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Addressing Mobile Data Security (Part 2)

February 27, 2014 | Nick Harlow

In Part 1 of this series, we explored how the increasing cost of data breaches coupled with the risk of increased mobility poses formidable challenges for IT-based organizations. The post discussed how MDM/MAM solutions can help to provide a basic level of protection, but fall short in certain key areas. In particular, MDM and MAM solutions do a poor job of providing application-level security unless organizations choose to rebuild or recode their applications. Organizations should complement their MDM/MAM deployments with solutions that use strong encryption and digital signatures to protect their sensitive data.

Using strong encryption and digital signatures can add another layer of protection if a mobile device containing sensitive data is lost or stolen. MDM/MAM solutions typically provide remote wipe of the device in the event of loss or theft. However, because this feature works at the device level, it erases all data on the device, including the end user’s personal data. This lack of granularity in MDM solutions is often cited as a barrier to end user adoption of corporate BYOD programs.

An ideal solution instead would be to manage cryptographic data security, maintain separation between personal and professional data, and constrain the scope of the remote wipe capability to the organization’s proprietary data, leaving the end user’s personal data untouched.”

An ideal solution instead would be to manage cryptographic data security, maintain separation between personal and professional data, and constrain the scope of the remote wipe capability to the organization’s proprietary data, leaving the end user’s personal data untouched. In addition, this approach would potentially address the privacy concerns many users have about turning their personal devices over to the control of their employer’s IT department.

Another growing threat to mobile data security is the explosion in mobile malware and network-borne threats. These are additional threats, under which MDM solutions fall short. Because an MDM solution works at the device level, if mobile malware manages to get on the device, it can access and exfiltrate proprietary data on the device. If the device is connected via a device-wide IPSec VPN to data center assets, the malware could potentially spread or gain access to data center resources as well. If the data were secured using fine-grained encryption (i.e. each data chunk encrypted with its own unique, long encryption key) then a malware data thief would have a very difficult time recovering anything useful in a timely manner.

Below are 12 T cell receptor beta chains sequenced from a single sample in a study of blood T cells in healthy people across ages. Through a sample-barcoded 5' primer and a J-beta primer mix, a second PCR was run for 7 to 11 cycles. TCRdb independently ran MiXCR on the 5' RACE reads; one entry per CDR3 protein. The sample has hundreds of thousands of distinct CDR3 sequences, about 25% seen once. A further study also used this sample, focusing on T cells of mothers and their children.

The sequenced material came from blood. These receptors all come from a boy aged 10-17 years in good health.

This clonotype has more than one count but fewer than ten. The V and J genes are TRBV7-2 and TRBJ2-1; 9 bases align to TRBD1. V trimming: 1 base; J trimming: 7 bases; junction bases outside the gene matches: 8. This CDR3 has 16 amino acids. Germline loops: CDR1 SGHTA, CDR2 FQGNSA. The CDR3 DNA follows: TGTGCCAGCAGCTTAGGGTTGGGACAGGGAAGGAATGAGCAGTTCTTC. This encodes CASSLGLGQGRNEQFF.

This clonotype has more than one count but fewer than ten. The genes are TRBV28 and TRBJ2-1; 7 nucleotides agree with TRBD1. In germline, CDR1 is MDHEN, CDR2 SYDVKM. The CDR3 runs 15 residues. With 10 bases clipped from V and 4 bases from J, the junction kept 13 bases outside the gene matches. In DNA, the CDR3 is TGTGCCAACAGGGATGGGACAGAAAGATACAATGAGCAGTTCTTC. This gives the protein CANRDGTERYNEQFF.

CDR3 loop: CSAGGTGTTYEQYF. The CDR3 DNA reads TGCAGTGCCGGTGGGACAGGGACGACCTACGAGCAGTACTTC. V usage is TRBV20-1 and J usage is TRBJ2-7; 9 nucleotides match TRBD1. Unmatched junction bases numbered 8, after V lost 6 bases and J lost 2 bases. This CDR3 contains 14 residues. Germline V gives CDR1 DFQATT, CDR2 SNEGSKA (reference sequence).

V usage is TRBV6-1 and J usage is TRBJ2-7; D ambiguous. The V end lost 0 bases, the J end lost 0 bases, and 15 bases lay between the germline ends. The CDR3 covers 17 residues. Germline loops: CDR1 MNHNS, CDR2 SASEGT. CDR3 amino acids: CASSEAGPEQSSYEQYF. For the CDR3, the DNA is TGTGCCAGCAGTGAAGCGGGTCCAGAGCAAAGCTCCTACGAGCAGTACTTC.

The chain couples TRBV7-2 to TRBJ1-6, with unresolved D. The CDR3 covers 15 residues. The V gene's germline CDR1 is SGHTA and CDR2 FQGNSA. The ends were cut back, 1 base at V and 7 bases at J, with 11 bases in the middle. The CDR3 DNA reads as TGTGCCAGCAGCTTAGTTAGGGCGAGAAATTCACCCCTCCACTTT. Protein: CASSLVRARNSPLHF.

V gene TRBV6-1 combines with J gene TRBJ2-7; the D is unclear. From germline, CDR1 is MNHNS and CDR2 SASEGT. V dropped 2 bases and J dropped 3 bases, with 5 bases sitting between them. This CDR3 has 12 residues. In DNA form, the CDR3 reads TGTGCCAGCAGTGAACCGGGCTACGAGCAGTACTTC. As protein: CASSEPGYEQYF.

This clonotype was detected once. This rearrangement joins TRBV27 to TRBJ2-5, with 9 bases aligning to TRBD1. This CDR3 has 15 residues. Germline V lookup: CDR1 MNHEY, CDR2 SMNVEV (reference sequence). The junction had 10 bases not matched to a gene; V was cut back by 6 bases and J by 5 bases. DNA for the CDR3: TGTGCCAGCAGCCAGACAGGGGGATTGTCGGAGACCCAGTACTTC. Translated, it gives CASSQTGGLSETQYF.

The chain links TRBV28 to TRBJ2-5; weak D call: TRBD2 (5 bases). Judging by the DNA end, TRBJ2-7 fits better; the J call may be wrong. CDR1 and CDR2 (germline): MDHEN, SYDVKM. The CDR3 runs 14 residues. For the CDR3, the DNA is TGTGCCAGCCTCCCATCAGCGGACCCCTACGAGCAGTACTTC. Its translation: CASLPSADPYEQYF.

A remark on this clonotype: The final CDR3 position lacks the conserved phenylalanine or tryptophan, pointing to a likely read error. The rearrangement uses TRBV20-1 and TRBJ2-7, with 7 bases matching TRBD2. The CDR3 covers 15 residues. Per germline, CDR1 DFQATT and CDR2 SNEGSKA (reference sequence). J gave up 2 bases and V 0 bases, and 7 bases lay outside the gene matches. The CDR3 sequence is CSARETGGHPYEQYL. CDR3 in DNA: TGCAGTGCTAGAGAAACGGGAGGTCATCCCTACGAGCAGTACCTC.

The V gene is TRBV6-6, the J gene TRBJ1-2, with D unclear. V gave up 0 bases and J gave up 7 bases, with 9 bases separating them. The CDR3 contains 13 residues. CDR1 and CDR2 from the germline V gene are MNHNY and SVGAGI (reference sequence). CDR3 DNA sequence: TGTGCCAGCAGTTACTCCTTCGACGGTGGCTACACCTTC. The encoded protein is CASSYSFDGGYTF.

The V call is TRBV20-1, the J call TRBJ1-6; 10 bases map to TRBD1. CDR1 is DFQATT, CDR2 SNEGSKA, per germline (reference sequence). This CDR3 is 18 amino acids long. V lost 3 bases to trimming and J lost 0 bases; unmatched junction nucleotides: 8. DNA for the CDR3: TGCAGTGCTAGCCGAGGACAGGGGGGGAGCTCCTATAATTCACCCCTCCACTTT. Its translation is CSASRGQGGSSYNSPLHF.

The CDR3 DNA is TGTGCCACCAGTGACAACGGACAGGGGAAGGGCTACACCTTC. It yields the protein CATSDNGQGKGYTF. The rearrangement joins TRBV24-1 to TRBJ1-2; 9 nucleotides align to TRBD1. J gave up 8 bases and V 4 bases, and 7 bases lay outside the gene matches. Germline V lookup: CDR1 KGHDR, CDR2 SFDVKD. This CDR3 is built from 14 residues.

Similarly, if a user connects to the internet via an insecure WiFi hotspot, all proprietary data should be encrypted on the wire or face the risk of a man-in-the-middle attacker gaining unauthorized access to sensitive data. An application level VPN can help to protect data-in-motion from this sort of threat. Unlike the device-wide VPN policy, an MDM solution can manage the application-level VPN and prevent other applications on the device from accessing intranet resources.

Managing devices can provide a minimum baseline for security compliance. However, organizations should focus instead on deep security of their applications and data itself, regardless of whether it resides on IT-issued or user-owned devices. This data-centric approach is especially important in scenarios where non-employee collaborators such as partners, contractors, and consultants require access to sensitive data.

In these scenarios, MDM/MAM solutions are particularly ineffective because IT cannot realistically mandate these external entities to subscribe to their particular MDM/MAM policies and applications. By combining encrypted storage with encrypted transmission at the application layer, an organization can help to ensure that their data is managed and as safe as possible from potential security threats. The solution should provide these benefits even when authorized business collaborators, such as partners and contractors, who are not subject to corporate IT policies access the data.

To learn more about how Sencha solutions can help to address mobile data security challenges, please click here.

There are 2 responses. Add yours.

Tom

7 months ago

Hi, the Japanese translation of this blog is here: http://www.xenophy.com/sencha-blog/10706

Link to the Japan Sencha User Group: http://www.meetup.com/Japan-Sencha-User-Group/

Managed Services

6 months ago

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